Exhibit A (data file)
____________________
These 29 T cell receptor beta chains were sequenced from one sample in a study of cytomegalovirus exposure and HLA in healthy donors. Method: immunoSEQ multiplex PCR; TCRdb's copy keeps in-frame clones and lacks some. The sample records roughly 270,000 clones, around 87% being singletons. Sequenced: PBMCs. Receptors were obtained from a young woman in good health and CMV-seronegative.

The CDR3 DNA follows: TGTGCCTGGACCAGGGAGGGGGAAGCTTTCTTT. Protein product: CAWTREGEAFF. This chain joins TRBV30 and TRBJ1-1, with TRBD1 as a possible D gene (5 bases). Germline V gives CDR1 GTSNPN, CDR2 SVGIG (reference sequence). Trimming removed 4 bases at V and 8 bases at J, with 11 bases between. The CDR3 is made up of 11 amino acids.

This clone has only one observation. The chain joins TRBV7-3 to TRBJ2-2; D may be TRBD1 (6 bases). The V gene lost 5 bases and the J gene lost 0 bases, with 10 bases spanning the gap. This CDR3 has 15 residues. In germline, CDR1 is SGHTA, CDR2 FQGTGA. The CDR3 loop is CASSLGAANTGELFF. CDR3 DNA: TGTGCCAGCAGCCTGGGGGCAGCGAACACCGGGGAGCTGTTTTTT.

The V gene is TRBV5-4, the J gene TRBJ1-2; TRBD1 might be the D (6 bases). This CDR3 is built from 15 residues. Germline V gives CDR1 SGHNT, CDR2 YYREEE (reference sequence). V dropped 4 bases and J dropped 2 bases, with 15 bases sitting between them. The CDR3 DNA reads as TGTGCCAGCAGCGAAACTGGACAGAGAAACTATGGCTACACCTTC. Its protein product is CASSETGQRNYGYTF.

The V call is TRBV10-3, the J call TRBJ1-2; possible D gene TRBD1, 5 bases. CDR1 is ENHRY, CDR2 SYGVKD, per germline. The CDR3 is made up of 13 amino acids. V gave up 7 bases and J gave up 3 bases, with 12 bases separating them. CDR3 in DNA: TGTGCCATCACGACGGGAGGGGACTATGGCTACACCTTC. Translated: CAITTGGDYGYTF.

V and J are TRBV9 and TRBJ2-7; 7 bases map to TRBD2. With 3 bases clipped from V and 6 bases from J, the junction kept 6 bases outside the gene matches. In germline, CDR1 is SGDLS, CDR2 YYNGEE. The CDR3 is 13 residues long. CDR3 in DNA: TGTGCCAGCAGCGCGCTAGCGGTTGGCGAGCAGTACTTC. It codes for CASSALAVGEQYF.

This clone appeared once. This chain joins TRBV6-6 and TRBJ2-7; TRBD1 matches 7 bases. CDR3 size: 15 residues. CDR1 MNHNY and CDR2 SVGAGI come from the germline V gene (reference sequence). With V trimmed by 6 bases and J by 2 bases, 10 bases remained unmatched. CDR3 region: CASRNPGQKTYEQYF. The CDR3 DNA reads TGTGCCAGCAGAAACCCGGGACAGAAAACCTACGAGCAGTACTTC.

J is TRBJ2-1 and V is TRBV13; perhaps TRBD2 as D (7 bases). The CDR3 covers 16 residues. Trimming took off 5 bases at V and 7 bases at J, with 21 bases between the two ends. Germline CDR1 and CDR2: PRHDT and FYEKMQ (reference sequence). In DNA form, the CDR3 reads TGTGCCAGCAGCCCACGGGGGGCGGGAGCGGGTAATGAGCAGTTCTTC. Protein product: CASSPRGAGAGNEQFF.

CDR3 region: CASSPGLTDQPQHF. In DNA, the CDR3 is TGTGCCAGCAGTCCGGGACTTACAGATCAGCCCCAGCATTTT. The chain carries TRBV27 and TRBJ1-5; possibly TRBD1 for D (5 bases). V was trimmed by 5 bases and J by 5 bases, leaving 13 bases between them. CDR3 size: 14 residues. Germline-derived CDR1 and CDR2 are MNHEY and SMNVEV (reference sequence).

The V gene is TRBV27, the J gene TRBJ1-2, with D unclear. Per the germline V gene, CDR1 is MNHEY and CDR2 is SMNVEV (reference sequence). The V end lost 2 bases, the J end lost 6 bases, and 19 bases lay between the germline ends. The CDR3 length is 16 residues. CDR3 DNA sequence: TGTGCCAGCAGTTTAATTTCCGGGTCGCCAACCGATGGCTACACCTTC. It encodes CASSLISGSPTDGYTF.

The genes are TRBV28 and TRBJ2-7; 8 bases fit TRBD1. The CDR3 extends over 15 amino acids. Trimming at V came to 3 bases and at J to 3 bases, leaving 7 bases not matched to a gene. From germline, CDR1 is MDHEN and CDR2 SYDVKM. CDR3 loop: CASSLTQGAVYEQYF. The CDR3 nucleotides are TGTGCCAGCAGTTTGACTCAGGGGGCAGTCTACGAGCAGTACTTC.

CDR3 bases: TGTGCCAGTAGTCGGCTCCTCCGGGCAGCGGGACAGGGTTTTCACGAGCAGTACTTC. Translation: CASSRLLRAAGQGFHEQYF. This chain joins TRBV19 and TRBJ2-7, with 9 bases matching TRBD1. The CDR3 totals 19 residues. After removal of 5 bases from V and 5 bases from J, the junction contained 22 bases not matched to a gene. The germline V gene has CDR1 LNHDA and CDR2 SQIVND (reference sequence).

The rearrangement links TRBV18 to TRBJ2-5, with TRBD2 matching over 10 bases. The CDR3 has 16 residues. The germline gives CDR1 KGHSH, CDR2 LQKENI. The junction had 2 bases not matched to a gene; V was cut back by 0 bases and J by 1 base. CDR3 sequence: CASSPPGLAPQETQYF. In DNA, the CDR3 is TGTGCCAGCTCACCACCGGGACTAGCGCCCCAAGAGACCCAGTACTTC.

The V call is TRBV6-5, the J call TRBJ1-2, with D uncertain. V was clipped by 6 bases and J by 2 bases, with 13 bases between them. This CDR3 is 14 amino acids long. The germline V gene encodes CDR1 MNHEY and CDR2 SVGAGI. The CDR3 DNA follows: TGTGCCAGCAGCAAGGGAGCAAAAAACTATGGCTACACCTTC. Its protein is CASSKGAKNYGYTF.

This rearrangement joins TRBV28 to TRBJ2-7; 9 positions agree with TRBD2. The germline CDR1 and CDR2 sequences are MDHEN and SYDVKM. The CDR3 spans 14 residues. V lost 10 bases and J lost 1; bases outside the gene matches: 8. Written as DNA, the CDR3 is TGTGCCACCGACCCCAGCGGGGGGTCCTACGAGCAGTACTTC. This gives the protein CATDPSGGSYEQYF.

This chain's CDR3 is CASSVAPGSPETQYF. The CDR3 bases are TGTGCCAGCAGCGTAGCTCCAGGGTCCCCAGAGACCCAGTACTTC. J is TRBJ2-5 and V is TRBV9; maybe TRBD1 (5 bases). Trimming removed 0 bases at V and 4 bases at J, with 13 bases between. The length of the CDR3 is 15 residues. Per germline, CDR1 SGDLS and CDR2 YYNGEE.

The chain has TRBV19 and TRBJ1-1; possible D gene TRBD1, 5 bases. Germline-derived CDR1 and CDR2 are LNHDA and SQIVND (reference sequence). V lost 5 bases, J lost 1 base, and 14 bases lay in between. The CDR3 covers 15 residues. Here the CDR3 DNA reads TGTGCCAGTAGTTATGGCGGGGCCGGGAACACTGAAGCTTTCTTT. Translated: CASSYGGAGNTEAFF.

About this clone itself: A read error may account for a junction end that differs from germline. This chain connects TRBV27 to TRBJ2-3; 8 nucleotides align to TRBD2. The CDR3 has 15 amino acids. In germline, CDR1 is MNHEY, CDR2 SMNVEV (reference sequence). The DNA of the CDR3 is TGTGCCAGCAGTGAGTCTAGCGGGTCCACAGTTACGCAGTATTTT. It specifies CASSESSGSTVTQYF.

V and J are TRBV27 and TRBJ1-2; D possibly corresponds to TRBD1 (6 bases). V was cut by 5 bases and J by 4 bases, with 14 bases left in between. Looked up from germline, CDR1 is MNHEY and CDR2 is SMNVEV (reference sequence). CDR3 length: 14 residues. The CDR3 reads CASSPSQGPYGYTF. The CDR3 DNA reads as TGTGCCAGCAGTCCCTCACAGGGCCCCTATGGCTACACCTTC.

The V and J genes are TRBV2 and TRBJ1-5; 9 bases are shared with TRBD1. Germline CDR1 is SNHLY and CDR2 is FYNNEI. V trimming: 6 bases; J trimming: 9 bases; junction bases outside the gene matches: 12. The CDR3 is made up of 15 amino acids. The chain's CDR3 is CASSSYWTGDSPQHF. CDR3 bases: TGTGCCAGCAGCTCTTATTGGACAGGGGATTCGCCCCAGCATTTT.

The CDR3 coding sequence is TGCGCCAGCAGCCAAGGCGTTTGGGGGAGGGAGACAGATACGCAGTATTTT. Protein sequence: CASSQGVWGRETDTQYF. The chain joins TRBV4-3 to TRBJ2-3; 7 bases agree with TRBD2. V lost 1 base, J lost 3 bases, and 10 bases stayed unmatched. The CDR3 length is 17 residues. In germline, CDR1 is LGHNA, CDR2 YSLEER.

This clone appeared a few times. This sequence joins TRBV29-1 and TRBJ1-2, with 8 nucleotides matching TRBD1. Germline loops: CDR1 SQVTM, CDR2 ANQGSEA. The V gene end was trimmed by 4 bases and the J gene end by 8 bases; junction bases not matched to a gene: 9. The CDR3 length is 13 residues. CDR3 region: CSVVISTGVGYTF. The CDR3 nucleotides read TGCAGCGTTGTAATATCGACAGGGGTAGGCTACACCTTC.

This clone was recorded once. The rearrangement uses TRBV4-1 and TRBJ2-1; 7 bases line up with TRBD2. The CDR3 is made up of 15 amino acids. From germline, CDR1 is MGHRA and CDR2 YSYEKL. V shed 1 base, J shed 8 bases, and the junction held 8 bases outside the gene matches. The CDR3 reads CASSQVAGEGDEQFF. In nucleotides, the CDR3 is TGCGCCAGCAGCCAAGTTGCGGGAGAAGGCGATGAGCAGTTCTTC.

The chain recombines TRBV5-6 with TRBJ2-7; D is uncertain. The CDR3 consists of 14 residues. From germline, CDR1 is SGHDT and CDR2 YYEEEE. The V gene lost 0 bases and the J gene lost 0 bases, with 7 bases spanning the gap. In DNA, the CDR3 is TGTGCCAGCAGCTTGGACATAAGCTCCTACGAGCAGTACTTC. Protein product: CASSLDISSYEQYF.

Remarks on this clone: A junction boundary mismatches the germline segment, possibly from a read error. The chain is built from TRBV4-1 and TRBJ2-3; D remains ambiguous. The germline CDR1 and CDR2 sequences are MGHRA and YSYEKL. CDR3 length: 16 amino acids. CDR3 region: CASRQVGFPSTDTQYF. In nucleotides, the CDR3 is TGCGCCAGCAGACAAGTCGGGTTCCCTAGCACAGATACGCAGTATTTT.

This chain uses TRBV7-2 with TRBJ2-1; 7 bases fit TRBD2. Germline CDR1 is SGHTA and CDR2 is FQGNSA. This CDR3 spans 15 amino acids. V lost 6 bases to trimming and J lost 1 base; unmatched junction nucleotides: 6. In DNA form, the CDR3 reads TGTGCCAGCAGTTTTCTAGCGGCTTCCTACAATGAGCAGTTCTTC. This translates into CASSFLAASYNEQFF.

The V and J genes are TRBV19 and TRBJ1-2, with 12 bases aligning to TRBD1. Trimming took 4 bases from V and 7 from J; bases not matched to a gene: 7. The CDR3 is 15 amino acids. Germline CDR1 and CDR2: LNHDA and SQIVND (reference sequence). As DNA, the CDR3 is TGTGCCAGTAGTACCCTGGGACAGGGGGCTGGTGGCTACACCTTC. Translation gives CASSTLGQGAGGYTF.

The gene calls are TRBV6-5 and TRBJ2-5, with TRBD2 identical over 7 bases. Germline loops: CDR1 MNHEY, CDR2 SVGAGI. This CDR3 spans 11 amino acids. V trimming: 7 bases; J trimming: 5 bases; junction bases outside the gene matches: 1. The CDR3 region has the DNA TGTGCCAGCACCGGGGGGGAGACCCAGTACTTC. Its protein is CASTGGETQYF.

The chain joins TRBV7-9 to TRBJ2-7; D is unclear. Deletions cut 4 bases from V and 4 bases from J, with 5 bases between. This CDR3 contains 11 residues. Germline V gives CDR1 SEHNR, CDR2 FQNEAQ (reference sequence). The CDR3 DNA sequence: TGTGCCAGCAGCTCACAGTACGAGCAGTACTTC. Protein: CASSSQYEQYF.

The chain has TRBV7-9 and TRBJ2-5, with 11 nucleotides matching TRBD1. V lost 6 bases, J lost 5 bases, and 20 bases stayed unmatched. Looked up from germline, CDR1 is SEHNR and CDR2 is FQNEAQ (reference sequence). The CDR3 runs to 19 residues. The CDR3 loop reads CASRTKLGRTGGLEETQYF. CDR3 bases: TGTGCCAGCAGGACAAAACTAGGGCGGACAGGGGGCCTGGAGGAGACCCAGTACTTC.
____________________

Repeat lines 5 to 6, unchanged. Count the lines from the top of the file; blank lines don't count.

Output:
The V call is TRBV10-3, the J call TRBJ1-2; possible D gene TRBD1, 5 bases. CDR1 is ENHRY, CDR2 SYGVKD, per germline. The CDR3 is made up of 13 amino acids. V gave up 7 bases and J gave up 3 bases, with 12 bases separating them. CDR3 in DNA: TGTGCCATCACGACGGGAGGGGACTATGGCTACACCTTC. Translated: CAITTGGDYGYTF.

V and J are TRBV9 and TRBJ2-7; 7 bases map to TRBD2. With 3 bases clipped from V and 6 bases from J, the junction kept 6 bases outside the gene matches. In germline, CDR1 is SGDLS, CDR2 YYNGEE. The CDR3 is 13 residues long. CDR3 in DNA: TGTGCCAGCAGCGCGCTAGCGGTTGGCGAGCAGTACTTC. It codes for CASSALAVGEQYF.